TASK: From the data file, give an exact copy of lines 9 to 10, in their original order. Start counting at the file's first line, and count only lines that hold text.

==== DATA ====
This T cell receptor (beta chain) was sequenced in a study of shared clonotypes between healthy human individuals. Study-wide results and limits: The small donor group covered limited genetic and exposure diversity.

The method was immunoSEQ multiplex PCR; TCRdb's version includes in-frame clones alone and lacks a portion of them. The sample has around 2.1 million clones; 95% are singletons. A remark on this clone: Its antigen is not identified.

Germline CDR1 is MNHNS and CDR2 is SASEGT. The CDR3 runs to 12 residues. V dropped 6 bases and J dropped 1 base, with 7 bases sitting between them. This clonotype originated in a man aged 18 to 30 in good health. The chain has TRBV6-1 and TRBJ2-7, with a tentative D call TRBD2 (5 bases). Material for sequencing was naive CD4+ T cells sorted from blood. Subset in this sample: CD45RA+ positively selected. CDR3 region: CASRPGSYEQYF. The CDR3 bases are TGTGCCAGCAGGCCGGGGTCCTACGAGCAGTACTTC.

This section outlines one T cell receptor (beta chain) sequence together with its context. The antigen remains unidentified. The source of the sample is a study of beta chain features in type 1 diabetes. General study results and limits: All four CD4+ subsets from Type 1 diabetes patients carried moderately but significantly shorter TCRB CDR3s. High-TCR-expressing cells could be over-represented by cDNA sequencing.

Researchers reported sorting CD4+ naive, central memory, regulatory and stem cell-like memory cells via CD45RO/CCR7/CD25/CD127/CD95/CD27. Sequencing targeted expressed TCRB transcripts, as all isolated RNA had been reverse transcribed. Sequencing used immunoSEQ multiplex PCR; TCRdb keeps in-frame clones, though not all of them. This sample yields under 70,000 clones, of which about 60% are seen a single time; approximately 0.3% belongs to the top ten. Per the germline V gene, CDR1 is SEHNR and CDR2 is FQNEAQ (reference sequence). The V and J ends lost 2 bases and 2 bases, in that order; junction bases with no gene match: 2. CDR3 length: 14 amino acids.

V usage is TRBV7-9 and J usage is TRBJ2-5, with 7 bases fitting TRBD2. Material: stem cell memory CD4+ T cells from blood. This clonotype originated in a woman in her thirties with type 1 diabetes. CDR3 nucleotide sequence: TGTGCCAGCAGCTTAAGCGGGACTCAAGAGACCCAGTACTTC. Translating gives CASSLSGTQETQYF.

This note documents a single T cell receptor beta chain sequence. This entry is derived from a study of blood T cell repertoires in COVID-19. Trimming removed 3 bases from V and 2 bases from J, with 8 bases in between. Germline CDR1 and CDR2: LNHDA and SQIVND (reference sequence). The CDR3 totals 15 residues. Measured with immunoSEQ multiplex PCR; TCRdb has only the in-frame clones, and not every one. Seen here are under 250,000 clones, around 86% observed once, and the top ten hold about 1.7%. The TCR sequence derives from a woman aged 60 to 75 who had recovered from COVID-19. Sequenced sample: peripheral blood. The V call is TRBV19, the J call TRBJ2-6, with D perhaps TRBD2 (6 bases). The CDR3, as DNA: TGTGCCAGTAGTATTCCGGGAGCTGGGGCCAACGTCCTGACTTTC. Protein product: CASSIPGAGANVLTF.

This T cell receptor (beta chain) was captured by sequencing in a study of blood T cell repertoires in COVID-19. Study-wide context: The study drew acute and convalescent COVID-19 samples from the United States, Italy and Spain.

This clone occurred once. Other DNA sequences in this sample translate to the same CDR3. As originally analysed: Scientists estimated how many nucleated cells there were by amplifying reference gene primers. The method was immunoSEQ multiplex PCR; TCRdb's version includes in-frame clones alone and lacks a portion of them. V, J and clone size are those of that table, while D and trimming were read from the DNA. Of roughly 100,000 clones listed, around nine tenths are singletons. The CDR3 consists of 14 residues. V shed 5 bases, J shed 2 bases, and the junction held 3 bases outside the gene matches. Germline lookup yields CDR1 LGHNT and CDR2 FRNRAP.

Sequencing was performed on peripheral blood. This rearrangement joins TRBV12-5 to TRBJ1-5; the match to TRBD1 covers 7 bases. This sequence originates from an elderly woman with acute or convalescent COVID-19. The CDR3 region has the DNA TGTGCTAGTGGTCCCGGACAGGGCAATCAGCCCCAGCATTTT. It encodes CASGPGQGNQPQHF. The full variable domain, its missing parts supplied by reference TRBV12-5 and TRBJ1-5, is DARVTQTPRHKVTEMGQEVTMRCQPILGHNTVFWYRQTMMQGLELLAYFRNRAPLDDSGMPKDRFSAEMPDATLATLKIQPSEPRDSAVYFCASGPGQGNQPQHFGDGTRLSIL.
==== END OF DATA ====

This clone occurred once. Other DNA sequences in this sample translate to the same CDR3. As originally analysed: Scientists estimated how many nucleated cells there were by amplifying reference gene primers. The method was immunoSEQ multiplex PCR; TCRdb's version includes in-frame clones alone and lacks a portion of them. V, J and clone size are those of that table, while D and trimming were read from the DNA. Of roughly 100,000 clones listed, around nine tenths are singletons. The CDR3 consists of 14 residues. V shed 5 bases, J shed 2 bases, and the junction held 3 bases outside the gene matches. Germline lookup yields CDR1 LGHNT and CDR2 FRNRAP.

Sequencing was performed on peripheral blood. This rearrangement joins TRBV12-5 to TRBJ1-5; the match to TRBD1 covers 7 bases. This sequence originates from an elderly woman with acute or convalescent COVID-19. The CDR3 region has the DNA TGTGCTAGTGGTCCCGGACAGGGCAATCAGCCCCAGCATTTT. It encodes CASGPGQGNQPQHF. The full variable domain, its missing parts supplied by reference TRBV12-5 and TRBJ1-5, is DARVTQTPRHKVTEMGQEVTMRCQPILGHNTVFWYRQTMMQGLELLAYFRNRAPLDDSGMPKDRFSAEMPDATLATLKIQPSEPRDSAVYFCASGPGQGNQPQHFGDGTRLSIL.